Each of the above have their own pros and cons. So, you need to understand the pros and cons for you to decide what suits your situation.
Advantages and Disadvantages of H1B Consular Processing
|Advantages of H1B Consular Processing||Disadvantages of H1B Consular Processing|
| New H1B : f you are living in US and applying for new H1B as Consular processing, there is no need for you to prove that you have maintained status in US. You do not have the burden to submit extensive documentation to prove that you maintained proper status all along your stay in US. This may be critical, if you believe that for some reason, you have not maintained status or violated status. Typically F1 students not working as per requirement, or having more than required unemployment days…Also, if you are in one of those Day 1 CPT colleges and you are sure that USCIS will not approve COS. Also, if you are in any other status and for some reason you ended up in a situation, where you got denial or violated status, then consular processing will be the better one as there is no need to prove proper status. |
Activate H1B : You have the choice to decide, when to start working on H1B. You can plan for Visa interview and everything as per your wish. No rush to automatically move to H1B status.
Travel : You do not have any restrictions for Travel, you are free to travel anytime during the period, when your H1B is pending with USCIS.
H1B Transfer, I-94 Expiry : If you are applying for H1B transfer after I-94 expiry, when in bridge situations with H1B RFE and denial, in that situations applying for H1B in Consular processing is helpful as you do not have to prove your status. It is the recommended approach too.
| New H1B : If you are living in US and apply your H1B as consular processing, then you need to leave the country (US) and get visa stamping done in your home country or in countries like Canada or Mexico. US visa stamping has its own risks as you need to go through the Visa interview. USCIS can issue 221g for Administrative Processing and it can take a long time to clear the same. Visa stamping is must and it is an extra hurdle for you as you need to go through additional scrutiny and processing. In recent times, there are many administrative processing cases, that end up in denials. As per our 221g Tracker, at least 30% of cases (can be much more) are denied during Visa Interview. |
Also, you cannot work right away as you need to get visa stamping appointment and there can be delays finding dates for visa stamping. If you have restrictions that you need to continue to work without any gaps, then it can be a challenge to navigate all the dates and sort out everything.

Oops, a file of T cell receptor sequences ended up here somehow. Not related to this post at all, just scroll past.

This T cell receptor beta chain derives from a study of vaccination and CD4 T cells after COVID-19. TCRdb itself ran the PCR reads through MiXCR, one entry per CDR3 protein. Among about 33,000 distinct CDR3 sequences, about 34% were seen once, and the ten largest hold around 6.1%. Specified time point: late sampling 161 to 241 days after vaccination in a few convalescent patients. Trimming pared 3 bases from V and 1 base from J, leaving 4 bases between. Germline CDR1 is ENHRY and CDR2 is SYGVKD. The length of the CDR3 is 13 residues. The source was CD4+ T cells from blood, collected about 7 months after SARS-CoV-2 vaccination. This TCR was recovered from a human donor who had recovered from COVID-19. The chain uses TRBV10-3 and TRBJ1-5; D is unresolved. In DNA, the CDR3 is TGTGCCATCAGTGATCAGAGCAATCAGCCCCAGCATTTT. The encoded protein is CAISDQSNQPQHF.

Outside of US : If you applying for H1B from outside of US, it does not matter, there is not much advantage or disadvantage for you. You have only one option, which is consular processing…
Let’s look at the pros and cons of H1B petition filed as Change of Status(COS)
|Advantages of H1B Change of Status (COS)||Disadvantages of H1B Change of Status (COS)|
|If you are in US and apply for Change of Status(COS), you can start to work right away from October 1st or whenever the petition is approved after October 1st. There is no need to go for visa stamping. You do not have the risk of facing a visa interview from Consular officer and potential risk of getting a 221g for administrative processing.|| One of the biggest disadvantages of Change of Status is the travel restriction, when the H1B is pending with USCIS. If USCIS does not have premium processing in the first few months after H1B season starts or your employer is not keen on applying for premium processing, you can be stuck waiting for approval for months and also you cannot travel during that time, so it can be pretty challenging, if you have emergency travel need. |
Also, you have the burden to prove that you maintained status all along your stay in US. It can be tricky at times with F1 OPT, unemployment days, Evaluation forms, etc, including if you studied in Day 1 CPT colleges….
Should I apply H1B as Consular Processing or COS ?
This totally depends on your situation and circumstances. Below are some common rule of thumb suggestions.
Filing H1B as Consular Processing : Below are some of the common situations to file as Consular processing.
- Not maintained proper status in US on F1, OPT, STEM OPT, Day 1 CPT
- Applied for H1B transfer after I-94 expiration during bridge situations
- Applying for New H1B in Registration / Lottery Process from outside US
- Need to travel out of the country, when H1B is pending with USCIS.
Filing H1B as Change of Status(COS) : Below are some of the common situations to file as COS.
- Maintained proper status on F1, OPT, STEM OPT.
- Maintained proper status in previous visa like H4, L1, etc.
- Applying for H1B before the I-94 is expiring and maintained proper status.
- No travel need until the application is approved by USCIS.
What are your thoughts on filing H1B ? Which is better COS or Consular processing ?
Share your experiences, questions, thoughts in comments.